Peter wanted to give his church the power to do the one thing they could- choose to follow in the footsteps of Christ in a situation they couldn’t change. To use their good conduct to witness to Jesus and shame those who would treat them harshly. To resist the abuse by refusing to let it overtake their soul. And to identify their suffering with the suffering of Jesus to find enough strength to carry on. Because there are some moments where the only alternative is to endure.


 

And in those moments when we’re barely holding on, knowing that Jesus suffers beside us and has gone before us is a thing that saves us. But just because Jesus stands besides us doesn’t mean we stay stuck in abuse.


 

Because we are living in a different moment from Peter’s. We are privileged to be living in a moment where abuse is understood for what it is- utterly against God’s intention for anyone and something to be resisted rather than endured. Identifying our suffering with Jesus’ should never be a reason to stay trapped in a situation where God’s abundant, beautiful life is clouded out by abuse.


 

Because we have a Good Shepherd who is calling out to us by name. And that name is always beloved. Jesus calls out to us to remind us that we are treasured ones made with a purpose. Jesus calls out to those facing abuse and to all the rest of us who have forgotten our names. Who have gotten used to the names the world calls us. Who have gotten used to being named by the work we do, the work we fail to do or the times we have messed up. And hearing that name again is something I need to hear often.


 

Every night, my 5-year old and I bless each other by making the sign of the cross on each other’s foreheads and saying, “Hannah, you are a beloved child of God.” “Mommy, you are a beloved child of God.” And, because my daughter has the gospel message deep in her soul, she asked us to add something to that. Now every night we also remind each other, “Mommy, Hannah, God loves you even when you make mistakes.” It is a blessed reminder to hear every night.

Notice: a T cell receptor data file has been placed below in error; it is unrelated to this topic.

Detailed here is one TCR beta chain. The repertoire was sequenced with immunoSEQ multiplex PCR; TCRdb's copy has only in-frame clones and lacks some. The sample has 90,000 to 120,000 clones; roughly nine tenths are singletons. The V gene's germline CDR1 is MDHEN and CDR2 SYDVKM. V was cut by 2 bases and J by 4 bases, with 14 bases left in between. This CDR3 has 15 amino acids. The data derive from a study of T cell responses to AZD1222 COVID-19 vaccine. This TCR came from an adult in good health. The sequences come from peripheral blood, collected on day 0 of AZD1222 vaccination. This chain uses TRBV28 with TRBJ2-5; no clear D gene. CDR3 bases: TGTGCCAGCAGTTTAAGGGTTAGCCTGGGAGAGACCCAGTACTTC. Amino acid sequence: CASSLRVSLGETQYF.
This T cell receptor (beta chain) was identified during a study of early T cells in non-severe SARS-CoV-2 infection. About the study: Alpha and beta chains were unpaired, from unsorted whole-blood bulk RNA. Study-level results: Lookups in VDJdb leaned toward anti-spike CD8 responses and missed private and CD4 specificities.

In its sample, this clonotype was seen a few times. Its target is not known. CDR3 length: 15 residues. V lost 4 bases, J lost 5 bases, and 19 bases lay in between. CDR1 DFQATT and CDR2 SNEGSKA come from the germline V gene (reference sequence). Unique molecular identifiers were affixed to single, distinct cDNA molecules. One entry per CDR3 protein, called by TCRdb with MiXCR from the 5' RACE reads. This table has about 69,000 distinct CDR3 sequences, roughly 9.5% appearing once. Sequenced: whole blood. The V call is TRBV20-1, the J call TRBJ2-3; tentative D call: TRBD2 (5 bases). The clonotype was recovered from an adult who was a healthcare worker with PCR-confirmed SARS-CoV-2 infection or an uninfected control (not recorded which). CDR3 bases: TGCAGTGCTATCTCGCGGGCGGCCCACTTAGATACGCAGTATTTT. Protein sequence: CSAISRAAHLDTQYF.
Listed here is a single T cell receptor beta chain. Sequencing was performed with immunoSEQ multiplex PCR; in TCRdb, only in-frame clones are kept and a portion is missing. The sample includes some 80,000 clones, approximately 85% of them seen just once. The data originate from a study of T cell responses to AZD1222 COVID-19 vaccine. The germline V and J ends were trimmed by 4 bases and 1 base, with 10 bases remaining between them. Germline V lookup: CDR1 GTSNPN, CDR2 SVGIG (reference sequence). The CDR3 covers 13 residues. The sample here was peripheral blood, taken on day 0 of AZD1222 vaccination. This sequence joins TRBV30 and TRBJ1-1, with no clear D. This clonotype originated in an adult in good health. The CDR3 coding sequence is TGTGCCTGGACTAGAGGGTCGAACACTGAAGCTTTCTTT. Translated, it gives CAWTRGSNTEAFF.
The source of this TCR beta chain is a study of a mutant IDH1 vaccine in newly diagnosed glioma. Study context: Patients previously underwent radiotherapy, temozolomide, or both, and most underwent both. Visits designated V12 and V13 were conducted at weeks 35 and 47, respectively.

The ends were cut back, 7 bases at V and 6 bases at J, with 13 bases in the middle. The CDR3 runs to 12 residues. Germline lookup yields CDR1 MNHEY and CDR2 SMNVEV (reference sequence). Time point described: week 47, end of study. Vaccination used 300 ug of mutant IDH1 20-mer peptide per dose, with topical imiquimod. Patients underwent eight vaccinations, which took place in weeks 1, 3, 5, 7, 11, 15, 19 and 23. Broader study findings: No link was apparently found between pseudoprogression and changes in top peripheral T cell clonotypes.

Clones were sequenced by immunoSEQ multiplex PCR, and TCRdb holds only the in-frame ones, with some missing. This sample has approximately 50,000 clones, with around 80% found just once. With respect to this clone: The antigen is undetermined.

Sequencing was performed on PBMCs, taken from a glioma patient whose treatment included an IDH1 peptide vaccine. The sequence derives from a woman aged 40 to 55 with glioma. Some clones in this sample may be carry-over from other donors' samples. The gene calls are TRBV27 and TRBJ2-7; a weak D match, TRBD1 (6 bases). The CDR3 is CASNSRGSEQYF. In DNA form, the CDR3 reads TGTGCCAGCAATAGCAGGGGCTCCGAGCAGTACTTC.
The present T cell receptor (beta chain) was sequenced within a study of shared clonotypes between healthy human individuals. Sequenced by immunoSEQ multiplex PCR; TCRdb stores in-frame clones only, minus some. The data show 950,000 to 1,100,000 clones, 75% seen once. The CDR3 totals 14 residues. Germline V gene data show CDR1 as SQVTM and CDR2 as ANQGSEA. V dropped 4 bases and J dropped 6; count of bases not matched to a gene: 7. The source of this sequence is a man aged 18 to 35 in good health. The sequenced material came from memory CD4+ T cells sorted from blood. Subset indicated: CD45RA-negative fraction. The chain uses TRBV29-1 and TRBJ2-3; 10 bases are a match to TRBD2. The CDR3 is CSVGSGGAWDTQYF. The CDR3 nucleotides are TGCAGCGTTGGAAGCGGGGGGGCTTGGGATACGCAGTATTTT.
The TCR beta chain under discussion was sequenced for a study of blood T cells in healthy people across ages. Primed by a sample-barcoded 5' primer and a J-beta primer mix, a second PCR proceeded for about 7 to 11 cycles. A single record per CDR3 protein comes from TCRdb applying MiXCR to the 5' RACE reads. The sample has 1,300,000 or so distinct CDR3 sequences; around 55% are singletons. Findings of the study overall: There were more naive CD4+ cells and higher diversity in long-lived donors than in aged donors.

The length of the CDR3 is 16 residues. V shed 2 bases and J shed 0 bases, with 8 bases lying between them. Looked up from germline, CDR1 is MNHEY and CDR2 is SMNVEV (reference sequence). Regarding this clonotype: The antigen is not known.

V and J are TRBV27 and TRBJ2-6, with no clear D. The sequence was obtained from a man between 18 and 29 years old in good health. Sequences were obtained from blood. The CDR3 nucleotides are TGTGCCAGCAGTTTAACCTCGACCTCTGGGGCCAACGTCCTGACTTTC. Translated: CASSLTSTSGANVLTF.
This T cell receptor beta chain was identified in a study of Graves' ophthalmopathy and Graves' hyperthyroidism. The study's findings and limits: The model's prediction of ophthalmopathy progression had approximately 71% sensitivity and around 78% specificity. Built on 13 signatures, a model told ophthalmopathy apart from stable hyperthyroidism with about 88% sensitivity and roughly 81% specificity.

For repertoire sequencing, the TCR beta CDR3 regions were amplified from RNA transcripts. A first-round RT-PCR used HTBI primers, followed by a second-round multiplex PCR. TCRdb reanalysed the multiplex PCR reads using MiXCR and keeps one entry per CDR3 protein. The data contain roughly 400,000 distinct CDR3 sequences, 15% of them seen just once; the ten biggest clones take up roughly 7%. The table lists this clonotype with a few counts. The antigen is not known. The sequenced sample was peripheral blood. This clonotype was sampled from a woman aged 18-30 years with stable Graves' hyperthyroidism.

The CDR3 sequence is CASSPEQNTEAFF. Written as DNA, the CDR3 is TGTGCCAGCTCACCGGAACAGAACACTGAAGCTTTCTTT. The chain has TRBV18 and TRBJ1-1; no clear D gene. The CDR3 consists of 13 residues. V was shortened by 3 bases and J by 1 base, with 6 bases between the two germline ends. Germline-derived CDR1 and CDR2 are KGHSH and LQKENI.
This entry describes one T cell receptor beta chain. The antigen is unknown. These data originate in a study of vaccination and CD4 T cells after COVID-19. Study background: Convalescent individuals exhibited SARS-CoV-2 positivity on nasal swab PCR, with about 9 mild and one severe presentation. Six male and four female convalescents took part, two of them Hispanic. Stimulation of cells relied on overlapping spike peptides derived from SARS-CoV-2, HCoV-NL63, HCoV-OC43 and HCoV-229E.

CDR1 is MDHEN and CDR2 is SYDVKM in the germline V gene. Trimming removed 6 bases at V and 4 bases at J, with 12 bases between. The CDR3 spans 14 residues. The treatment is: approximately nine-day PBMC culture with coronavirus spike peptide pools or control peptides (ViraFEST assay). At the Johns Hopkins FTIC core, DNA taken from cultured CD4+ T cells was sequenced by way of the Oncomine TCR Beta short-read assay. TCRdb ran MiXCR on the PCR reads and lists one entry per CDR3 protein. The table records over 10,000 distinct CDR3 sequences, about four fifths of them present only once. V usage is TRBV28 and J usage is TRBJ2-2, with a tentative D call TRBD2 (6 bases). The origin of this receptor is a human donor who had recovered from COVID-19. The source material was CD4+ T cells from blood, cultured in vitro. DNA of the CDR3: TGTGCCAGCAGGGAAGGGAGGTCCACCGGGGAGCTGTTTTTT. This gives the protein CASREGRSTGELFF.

Because Jesus doesn’t just call to us to make us feel good. He calls us in order to lead us out. Out from the places where sheep get trapped or attacked. Out from the places where sheep are threatened. For those who are abused, that leading out sometimes happens through hands like ours- by recognizing and helping children, spouses and the elderly who are abused by those who profess to love them. Or when we advocate for migrant farm workers and others who are abused in their jobs.


 

And thanks be to God, Jesus also leads us out from the places where wayward sheep wander because they get distracted or want to go their own way. To lead us out from the things that attack us and into the green pastures and beside the still waters.


 

And Jesus leads us out by going before us. Like one who makes tracks in the snow for us to follow- to know exactly where to put our feet, to make the road easier for us and ensure that we won’t get lost. He leads us out by teaching us the good ways that lead to life.


 

By teaching us to forgive those who don’t deserve it. By teaching us welcome the stranger even when we fear them. By teaching us to love in the face of evil. And teaching us how to suffer, if we must, for the sake of working for justice and love for our brothers and sisters.


 

 

Jesus walks the road ahead of us- walking through the dangers before us so that he can be the one to bring us through. So that he can bring us to life abundant. And thanks be to God for that.

 

Categories: sermon

Post a Comment

Oops!

Oops, you forgot something.

Oops!

The words you entered did not match the given text. Please try again.

Already a member? Sign In

2 Comments

Reply RichardBut
5:34 PM on July 31, 2017 
Удалим негативные отзывы о Вас и Ваших товарах и услугах!, разместим положительные!
Привлечем клиентов новым эфективным способом и дешевле чем яндекс директ и гугл адвордс.Только целевой трафик и Только для Вашего сайта!
Снимем видеотзывы о Ваших товарах и услугах!
Прежде чем купить товар или услугу люди читают отзывы!
Разошлем инофрмацию по более чем 150 000 доскам объявлений.
Если Вас заинтерисовало данное предложение напишите нам [email protected] и мы обсудим всем детали и обменяемся контактами!
Если Вы не хотите получать больше письма от нас отправьте нам письмо с темой "Отписаться от рассылки"
и мы больше Вас не побеспоким!
Reply VirgilChamn
6:02 AM on August 5, 2017